Michael A. Steinman, MD; Ralph Gonzales, MD, MSPH; Jeffrey A. Linder, MD, MPH; C. Seth Landefeld, MD
Antibiotic use in ambulatory patients is decreasing in the United States. However, physicians increasingly prescribe expensive, broad-spectrum agents, even when there is little clinical rationale for their use.
Ann Intern Med. 2003;138(7):525-533. doi:10.7326/0003-4819-138-7-200304010-00008
Robert C. Read, MD, FRCP; Chris Cannings, PhD; Simone C. Naylor, BSc; Janine M. Timms, BSc; Ravi Maheswaran, MD, MFPH; Raymond Borrow, PhD; Edward B. Kaczmarski, MD, MRCPath; Gordon W. Duff, PhD, FRCP
Genotype at the interleukin-1 gene locus influences the likelihood of surviving meningococcal infection but does not affect susceptibility to the infection. Increasing age and infection with serogroup C also influence the likelihood of death.
Ann Intern Med. 2003;138(7):534-541. doi:10.7326/0003-4819-138-7-200304010-00009
Tomas Berl, MD; Lawrence G. Hunsicker, MD; Julia B. Lewis, MD; Marc A. Pfeffer, MD, PhD; Jerome G. Porush, MD; Jean-Lucien Rouleau, MD; Paul L. Drury, MD, FRACP; Enric Esmatjes, MD; Donald Hricik, MD; Chirag R. Parikh, MD; Itamar Raz, MD; Philippe Vanhille, MD; Thomas B. Wiegmann, MD; Bernard M. Wolfe, MD, FRCPC; Francesco Locatelli, MD; Samuel Z. Goldhaber, MD; Edmund J. Lewis, MD; for the Collaborative Study Group*
Treatment with irbesartan, amlodipine, or placebo led to the same composite cardiovascular event rate (cardiovascular death, myocardial infarction, congestive heart failure, strokes, and coronary revascularization) in patients with type 2 diabetes and overt nephropathy who also received conventional antihypertensive therapy.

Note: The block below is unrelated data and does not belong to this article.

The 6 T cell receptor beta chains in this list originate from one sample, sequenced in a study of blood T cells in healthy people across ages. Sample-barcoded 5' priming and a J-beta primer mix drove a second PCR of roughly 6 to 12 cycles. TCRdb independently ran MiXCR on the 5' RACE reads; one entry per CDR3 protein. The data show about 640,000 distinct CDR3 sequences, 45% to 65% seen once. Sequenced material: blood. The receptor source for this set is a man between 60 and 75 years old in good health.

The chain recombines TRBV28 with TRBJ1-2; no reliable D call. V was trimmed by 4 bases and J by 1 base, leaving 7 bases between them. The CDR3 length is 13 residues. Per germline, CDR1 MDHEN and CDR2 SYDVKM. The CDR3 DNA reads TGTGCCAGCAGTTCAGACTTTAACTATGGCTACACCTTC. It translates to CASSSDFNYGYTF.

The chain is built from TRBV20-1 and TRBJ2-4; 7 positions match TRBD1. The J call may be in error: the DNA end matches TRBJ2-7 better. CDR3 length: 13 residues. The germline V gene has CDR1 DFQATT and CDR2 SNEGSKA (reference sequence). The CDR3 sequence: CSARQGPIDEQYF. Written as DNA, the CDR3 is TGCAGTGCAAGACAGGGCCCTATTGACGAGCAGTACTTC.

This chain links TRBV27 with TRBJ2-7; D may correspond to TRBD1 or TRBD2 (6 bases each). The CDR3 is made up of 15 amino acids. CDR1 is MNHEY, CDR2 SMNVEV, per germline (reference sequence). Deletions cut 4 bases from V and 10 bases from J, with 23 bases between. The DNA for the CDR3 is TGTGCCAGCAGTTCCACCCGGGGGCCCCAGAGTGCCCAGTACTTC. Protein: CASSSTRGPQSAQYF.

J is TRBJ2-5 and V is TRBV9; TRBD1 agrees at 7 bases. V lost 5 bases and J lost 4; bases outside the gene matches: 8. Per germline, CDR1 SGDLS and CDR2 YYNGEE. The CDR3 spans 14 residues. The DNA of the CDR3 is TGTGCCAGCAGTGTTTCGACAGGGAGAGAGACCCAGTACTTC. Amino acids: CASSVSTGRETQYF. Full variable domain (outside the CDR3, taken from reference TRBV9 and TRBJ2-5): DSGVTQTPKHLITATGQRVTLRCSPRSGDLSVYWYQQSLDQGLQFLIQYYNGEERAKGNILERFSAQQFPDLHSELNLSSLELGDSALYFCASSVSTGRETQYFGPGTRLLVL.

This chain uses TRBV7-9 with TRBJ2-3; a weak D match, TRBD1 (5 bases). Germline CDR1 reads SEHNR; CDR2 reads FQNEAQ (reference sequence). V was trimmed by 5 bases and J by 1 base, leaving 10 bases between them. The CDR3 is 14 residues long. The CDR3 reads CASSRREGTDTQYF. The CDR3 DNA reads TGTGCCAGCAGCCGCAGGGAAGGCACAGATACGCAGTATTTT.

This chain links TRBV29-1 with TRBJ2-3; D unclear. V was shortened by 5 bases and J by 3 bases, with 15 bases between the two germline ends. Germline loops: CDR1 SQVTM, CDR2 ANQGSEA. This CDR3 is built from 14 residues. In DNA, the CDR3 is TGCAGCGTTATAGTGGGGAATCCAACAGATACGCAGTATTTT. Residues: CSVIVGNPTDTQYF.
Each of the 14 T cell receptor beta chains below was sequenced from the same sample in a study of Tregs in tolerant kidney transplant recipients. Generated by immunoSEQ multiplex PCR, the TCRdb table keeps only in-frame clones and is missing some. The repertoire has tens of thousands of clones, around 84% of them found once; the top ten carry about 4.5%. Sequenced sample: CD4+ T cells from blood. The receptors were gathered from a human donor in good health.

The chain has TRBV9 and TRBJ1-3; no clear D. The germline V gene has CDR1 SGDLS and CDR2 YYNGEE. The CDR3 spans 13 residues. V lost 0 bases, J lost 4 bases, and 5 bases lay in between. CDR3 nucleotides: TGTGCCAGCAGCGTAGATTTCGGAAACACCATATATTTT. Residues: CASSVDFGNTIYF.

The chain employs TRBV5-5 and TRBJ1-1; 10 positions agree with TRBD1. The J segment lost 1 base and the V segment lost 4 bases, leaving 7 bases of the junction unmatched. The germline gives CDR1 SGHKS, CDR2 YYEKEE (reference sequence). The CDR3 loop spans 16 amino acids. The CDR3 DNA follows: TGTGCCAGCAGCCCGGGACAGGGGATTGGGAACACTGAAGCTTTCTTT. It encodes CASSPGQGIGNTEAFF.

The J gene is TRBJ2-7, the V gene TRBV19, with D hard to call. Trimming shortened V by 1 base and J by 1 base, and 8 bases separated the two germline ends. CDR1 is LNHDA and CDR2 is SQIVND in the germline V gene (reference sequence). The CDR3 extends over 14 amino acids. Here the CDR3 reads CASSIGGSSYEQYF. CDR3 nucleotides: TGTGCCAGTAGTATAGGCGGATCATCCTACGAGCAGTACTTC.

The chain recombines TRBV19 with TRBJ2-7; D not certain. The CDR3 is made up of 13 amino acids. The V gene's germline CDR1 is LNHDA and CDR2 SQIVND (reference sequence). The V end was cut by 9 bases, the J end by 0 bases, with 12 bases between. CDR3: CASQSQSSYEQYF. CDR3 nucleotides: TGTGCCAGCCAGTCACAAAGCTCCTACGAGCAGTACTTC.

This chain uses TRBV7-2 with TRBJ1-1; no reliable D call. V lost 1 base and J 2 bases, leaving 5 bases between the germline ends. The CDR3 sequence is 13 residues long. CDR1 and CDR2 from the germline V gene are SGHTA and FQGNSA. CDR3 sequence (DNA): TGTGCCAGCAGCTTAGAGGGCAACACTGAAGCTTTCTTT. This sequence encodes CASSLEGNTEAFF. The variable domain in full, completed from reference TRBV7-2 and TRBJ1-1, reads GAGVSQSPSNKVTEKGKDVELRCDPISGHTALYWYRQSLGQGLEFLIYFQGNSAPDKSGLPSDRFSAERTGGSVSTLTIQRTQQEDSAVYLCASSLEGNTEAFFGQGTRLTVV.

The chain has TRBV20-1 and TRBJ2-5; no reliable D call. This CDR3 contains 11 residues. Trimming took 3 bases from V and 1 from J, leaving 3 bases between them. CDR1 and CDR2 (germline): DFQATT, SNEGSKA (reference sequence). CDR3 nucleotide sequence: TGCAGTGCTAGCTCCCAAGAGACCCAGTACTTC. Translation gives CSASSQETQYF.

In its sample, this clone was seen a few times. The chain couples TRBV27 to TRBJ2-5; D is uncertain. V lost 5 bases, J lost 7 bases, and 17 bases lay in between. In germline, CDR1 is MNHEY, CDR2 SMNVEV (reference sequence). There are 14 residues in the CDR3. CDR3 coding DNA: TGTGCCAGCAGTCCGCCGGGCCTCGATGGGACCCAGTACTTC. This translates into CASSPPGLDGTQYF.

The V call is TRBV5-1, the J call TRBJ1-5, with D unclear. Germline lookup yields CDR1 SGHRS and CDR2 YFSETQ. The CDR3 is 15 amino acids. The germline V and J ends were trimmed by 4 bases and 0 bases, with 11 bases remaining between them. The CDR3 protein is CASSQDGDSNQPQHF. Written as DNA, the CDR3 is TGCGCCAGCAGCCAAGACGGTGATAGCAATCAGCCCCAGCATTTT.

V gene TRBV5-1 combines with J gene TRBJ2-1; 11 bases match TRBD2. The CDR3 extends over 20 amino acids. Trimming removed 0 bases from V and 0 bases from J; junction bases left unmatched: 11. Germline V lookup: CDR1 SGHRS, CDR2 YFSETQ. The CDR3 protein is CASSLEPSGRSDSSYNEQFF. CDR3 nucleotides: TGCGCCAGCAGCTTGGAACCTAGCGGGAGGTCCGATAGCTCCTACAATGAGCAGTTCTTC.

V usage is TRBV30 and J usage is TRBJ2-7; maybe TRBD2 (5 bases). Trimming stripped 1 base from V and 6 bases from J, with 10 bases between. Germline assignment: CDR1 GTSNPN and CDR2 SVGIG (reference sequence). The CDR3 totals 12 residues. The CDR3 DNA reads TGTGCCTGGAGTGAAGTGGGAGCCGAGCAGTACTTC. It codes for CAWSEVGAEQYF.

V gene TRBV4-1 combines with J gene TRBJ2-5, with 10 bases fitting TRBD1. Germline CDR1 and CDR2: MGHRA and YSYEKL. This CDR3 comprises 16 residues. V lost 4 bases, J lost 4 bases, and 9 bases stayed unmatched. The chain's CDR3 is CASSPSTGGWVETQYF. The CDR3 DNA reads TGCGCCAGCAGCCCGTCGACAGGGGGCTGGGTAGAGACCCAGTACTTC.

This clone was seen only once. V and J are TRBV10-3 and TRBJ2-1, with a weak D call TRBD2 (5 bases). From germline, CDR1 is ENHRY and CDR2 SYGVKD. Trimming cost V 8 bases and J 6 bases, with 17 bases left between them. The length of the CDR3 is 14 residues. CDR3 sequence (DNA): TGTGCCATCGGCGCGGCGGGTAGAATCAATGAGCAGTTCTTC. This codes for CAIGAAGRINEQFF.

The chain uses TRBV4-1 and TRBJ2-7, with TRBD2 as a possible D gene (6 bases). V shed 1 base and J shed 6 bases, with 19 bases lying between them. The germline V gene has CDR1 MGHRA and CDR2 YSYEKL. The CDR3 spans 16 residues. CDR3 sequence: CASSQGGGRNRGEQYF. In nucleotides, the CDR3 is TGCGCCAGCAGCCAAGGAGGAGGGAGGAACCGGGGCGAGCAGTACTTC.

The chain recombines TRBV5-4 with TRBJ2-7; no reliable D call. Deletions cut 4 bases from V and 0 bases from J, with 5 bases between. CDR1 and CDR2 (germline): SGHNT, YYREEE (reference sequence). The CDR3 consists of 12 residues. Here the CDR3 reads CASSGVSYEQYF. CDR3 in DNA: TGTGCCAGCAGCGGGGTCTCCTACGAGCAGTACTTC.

Ann Intern Med. 2003;138(7):542-549. doi:10.7326/0003-4819-138-7-200304010-00010
Indresh K. Srivastava, PhD; Margaret A. Liu, MD
This article describes the immunologic rationale, design, and evaluation of gene vaccines for various clinical applications.
Ann Intern Med. 2003;138(7):550-559. doi:10.7326/0003-4819-138-7-200304010-00011
Daniel C. Chung, MD; Anil K. Rustgi, MD
This review highlights the key features of normal DNA replication and the genetic and biochemical mechanisms that ensure the fidelity of this process. It then shows how mutations in the genes involved in DNA mismatch repair lead to hereditary nonpolyposis colorectal cancer and describes how knowledge of the genetic origins of this disease inform the management of patients who are at increased risk for it.
Ann Intern Med. 2003;138(7):560-570. doi:10.7326/0003-4819-138-7-200304010-00012
Vincenza Snow, MD; Kevin B. Weiss, MD; Christel Mottur-Pilson, PhD; for the Clinical Efficacy Assessment Subcommittee of the American College of Physicians*
This article describes the American College of Physicians' guidelines for managing hypertension in patients with type 2 diabetes mellitus. It answers the following questions: 1) What are the benefits of tight blood pressure control in type 2 diabetes? 2) What are appropriate target levels of systolic blood pressure and diastolic blood pressure for patients with type 2 diabetes? and 3) Are certain antihypertensive agents more effective in patients with diabetes?
Ann Intern Med. 2003;138(7):587-592. doi:10.7326/0003-4819-138-7-200304010-00017
Sandeep Vijan, MD, MS; Rodney A. Hayward, MD